September 11, 2013

SADLY, THERE IS NO EGYPTIAN PINOCHET:

Reform Without Liberty: Chile's Ambiguous Legacy : an interview with Milton Friedman (PBS Commanding Heights)


INTERVIEWER: Tell us about some of the abuse you had to suffer and the degree to which you were seen as a figure out on the fringes. 

MILTON FRIEDMAN: Well, I wouldn't call it abuse, really. I enjoyed it. The only thing I would call abuse was in connection with the Chilean episode, when Allende was thrown out in Chile, and a new government came in that was headed by Pinochet. At that time, for an accidental reason, the only economists in Chile who were not tainted with the connection to Allende were a group that had been trained at the University of Chicago, who got to be known as the Chicago Boys. And at one stage I went down to Chile and spent five days there with another group -- there were three or four of us from Chicago -- giving a series of lectures on the Chilean problem, particularly the problem of inflation and how they should proceed to do something about it. The Communists were determined to overthrow Pinochet. It was very important to them, because Allende's regime, they thought, was going to bring a communist state in through regular political channels, not by revolution. And here, Pinochet overthrew that. They were determined to discredit Pinochet. As a result, they were going to discredit anybody who had anything to do with him. And in that connection, I was subject to abuse in the sense that there were large demonstrations against me at the Nobel ceremonies in Stockholm. I remember seeing the same faces in the crowd in a talk in Chicago and a talk in Santiago. And there was no doubt that there was a concerted effort to tar and feather me. 

INTERVIEWER: It seems to us that Chile deserves a place in history because it's the first country to put Chicago theory into practice. Do you agree? 

MILTON FRIEDMAN: No, no, no. Not at all. After all, Great Britain put Chicago theory in practice in the 19th century. The United States put the Chicago theory in practice in the 19th and 20th century. I don't believe that's right.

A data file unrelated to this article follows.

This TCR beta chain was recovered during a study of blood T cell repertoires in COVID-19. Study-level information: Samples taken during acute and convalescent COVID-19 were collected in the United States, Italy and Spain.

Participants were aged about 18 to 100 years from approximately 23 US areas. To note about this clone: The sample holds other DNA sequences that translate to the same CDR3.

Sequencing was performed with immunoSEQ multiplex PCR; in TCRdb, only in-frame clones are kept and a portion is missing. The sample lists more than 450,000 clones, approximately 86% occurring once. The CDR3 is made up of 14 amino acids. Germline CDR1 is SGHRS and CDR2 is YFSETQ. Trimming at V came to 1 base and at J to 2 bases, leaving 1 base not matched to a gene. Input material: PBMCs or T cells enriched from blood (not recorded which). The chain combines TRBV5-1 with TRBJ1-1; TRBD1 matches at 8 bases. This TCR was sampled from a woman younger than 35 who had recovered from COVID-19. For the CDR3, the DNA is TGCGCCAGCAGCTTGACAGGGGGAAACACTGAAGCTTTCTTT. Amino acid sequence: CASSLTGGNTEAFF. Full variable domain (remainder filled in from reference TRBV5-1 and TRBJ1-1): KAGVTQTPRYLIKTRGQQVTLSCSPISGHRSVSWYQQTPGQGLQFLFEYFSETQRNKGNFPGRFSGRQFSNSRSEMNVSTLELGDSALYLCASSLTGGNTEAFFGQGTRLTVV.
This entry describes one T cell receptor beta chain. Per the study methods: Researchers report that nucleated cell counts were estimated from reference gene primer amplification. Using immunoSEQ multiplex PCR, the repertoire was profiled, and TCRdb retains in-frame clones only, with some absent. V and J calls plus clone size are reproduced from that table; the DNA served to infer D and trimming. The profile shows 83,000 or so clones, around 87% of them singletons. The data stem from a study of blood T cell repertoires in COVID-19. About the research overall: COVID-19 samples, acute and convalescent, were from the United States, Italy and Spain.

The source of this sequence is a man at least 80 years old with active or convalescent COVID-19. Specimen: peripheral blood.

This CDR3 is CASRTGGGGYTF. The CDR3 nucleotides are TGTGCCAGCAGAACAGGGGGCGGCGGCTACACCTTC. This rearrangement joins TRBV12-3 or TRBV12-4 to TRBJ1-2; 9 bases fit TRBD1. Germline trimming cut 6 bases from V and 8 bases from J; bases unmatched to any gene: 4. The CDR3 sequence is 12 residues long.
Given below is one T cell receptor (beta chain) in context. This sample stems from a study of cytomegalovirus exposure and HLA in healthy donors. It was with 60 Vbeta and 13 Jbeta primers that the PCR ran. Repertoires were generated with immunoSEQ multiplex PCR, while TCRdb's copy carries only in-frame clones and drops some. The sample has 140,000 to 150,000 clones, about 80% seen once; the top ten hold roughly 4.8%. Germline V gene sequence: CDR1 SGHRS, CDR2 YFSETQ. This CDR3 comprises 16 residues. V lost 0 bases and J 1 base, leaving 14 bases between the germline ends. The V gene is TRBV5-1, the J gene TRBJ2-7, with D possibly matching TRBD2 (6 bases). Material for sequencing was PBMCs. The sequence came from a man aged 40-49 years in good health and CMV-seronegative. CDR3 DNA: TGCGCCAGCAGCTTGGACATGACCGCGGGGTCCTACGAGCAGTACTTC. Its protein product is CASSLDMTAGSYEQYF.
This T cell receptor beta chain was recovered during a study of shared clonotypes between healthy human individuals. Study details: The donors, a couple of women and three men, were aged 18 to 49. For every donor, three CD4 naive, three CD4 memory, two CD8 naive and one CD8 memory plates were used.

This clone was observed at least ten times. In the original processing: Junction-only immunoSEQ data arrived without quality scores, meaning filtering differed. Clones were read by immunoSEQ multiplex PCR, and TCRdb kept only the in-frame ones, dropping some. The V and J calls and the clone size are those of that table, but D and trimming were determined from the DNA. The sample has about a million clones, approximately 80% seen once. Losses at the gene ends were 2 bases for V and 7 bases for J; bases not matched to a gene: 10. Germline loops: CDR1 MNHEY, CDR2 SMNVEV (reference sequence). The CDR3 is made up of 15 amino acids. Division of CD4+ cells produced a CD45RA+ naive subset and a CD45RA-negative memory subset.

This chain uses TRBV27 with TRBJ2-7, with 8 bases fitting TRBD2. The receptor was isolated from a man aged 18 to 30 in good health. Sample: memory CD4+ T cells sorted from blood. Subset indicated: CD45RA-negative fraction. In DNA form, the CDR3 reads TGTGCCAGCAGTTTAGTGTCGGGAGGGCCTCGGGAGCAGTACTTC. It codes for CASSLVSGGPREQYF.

INTERVIEWER: You don't see Chile as a small turning point then? 

MILTON FRIEDMAN: It may have been a turning point, but not because it was the first place to put the Chicago theory in practice. It was important on the political side, not so much on the economic side. Here was the first case in which you had a movement toward communism that was replaced by a movement toward free markets. See, the really extraordinary thing about the Chilean case was that a military government followed the opposite of military policies. The military is distinguished from the ordinary economy by the fact that it's a top-down organization. The general tells the colonel, the colonel tells the captain, and so on down, whereas a market is a bottom-up organization. The customer goes into the store and tells the retailer what he wants; the retailer sends it back up the line to the manufacturer and so on. So the basic organizational principles in the military are almost the opposite of the basic organizational principles of a free market and a free society. And the really remarkable thing about Chile is that the military adopted the free-market arrangements instead of the military arrangements. 

There are two important facts about the other 9-11: first, General Pinochet restored democracy after communism was defeated; and second, Chile has a GDP per capita that is twice Cuba's.
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Posted by at September 11, 2013 4:33 PM
  

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